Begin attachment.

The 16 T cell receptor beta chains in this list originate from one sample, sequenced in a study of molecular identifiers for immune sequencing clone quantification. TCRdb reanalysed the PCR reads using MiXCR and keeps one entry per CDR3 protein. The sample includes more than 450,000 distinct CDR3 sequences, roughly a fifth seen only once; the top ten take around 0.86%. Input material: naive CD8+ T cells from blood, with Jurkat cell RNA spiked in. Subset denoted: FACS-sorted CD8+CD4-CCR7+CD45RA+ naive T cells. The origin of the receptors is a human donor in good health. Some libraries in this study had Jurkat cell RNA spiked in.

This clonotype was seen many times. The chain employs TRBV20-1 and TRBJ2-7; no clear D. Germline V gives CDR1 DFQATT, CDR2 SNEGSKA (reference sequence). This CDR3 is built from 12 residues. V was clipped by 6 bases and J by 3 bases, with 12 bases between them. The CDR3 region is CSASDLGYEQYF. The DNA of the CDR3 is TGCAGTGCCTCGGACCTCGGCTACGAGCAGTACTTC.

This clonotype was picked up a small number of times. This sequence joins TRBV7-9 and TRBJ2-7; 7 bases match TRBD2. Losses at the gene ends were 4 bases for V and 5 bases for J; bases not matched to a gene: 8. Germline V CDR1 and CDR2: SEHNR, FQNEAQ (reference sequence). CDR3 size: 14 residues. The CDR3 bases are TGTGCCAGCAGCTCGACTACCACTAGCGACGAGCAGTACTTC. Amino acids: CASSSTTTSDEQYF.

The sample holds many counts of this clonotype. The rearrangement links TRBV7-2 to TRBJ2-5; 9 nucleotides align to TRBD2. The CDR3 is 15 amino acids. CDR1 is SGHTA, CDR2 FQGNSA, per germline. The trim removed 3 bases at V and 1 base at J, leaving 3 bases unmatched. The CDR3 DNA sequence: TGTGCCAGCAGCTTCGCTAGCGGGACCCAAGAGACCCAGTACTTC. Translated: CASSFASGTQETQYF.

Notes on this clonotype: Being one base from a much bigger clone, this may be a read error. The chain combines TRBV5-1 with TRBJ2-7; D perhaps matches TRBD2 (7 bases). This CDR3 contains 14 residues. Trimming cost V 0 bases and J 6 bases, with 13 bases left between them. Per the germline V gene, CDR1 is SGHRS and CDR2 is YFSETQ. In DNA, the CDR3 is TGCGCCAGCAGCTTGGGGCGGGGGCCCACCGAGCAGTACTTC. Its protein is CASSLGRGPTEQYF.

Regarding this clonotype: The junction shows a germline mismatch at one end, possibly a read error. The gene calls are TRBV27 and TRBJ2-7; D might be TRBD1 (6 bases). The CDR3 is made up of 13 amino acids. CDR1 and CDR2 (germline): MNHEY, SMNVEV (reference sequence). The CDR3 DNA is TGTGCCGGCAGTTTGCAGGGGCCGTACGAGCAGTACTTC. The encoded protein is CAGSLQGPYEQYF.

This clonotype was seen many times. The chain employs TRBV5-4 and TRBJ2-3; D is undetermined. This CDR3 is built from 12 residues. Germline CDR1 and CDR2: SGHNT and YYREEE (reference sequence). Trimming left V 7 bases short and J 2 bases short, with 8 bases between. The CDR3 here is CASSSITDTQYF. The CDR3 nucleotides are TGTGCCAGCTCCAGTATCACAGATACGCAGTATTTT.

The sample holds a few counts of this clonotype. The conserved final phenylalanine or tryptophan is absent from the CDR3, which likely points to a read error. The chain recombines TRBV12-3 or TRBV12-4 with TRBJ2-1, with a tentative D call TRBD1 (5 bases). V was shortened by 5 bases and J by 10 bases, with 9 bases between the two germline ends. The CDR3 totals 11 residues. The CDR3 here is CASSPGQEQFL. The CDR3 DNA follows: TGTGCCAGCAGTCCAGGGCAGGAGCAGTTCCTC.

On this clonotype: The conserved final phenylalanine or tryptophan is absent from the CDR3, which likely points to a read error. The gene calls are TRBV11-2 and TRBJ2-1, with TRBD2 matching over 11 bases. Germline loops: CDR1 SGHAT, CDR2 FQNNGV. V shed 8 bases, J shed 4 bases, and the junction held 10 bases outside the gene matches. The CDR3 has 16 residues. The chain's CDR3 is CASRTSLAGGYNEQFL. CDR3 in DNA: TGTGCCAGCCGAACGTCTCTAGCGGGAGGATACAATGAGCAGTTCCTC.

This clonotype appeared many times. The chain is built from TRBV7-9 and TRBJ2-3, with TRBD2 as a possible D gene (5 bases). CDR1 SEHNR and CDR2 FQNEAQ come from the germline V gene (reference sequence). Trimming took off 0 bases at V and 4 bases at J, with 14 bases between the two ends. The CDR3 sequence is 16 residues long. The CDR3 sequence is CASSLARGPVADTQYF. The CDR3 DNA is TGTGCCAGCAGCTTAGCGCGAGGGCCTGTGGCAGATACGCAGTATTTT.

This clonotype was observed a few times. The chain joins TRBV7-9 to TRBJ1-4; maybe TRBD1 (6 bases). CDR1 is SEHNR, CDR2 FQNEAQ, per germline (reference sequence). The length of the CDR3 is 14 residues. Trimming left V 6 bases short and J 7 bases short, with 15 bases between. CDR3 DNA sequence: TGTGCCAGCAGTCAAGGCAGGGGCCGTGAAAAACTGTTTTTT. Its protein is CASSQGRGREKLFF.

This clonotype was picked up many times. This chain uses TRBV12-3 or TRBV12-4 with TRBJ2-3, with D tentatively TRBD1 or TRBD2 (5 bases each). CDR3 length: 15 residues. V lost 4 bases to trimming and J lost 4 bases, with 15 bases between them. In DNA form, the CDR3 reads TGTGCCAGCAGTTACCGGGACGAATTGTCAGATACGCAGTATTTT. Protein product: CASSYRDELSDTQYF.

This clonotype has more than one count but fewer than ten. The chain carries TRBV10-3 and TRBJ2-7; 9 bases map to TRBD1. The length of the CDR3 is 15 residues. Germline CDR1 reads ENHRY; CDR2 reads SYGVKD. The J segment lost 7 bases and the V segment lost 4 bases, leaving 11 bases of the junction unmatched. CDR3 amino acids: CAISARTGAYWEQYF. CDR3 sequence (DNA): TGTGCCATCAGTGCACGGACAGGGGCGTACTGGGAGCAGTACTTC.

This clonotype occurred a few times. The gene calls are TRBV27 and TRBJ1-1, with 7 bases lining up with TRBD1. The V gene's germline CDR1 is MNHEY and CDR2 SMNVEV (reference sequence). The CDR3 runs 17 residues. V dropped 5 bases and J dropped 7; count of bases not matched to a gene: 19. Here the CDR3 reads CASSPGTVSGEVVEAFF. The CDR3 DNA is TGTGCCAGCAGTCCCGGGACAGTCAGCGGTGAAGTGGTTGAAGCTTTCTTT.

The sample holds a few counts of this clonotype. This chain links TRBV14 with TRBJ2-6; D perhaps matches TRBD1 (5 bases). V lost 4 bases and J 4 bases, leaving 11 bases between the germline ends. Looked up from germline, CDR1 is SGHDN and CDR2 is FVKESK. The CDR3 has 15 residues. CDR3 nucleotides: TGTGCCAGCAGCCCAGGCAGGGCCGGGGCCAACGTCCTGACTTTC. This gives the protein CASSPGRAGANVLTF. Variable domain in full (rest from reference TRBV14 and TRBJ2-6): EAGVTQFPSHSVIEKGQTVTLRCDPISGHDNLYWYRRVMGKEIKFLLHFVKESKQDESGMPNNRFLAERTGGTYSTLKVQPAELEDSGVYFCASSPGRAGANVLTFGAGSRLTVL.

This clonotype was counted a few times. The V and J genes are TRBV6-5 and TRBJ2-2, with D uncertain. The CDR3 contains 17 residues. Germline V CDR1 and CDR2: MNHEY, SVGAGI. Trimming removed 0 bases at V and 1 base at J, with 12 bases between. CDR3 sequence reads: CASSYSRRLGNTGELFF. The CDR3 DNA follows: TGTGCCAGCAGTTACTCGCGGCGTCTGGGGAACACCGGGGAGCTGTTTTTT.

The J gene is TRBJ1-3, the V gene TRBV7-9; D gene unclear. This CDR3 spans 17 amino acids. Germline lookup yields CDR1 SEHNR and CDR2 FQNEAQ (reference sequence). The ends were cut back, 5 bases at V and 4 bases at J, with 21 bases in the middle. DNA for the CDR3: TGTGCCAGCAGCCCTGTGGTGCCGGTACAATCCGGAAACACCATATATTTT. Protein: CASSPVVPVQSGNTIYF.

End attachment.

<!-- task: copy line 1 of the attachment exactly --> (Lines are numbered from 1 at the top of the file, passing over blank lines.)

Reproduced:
The 16 T cell receptor beta chains in this list originate from one sample, sequenced in a study of molecular identifiers for immune sequencing clone quantification. TCRdb reanalysed the PCR reads using MiXCR and keeps one entry per CDR3 protein. The sample includes more than 450,000 distinct CDR3 sequences, roughly a fifth seen only once; the top ten take around 0.86%. Input material: naive CD8+ T cells from blood, with Jurkat cell RNA spiked in. Subset denoted: FACS-sorted CD8+CD4-CCR7+CD45RA+ naive T cells. The origin of the receptors is a human donor in good health. Some libraries in this study had Jurkat cell RNA spiked in.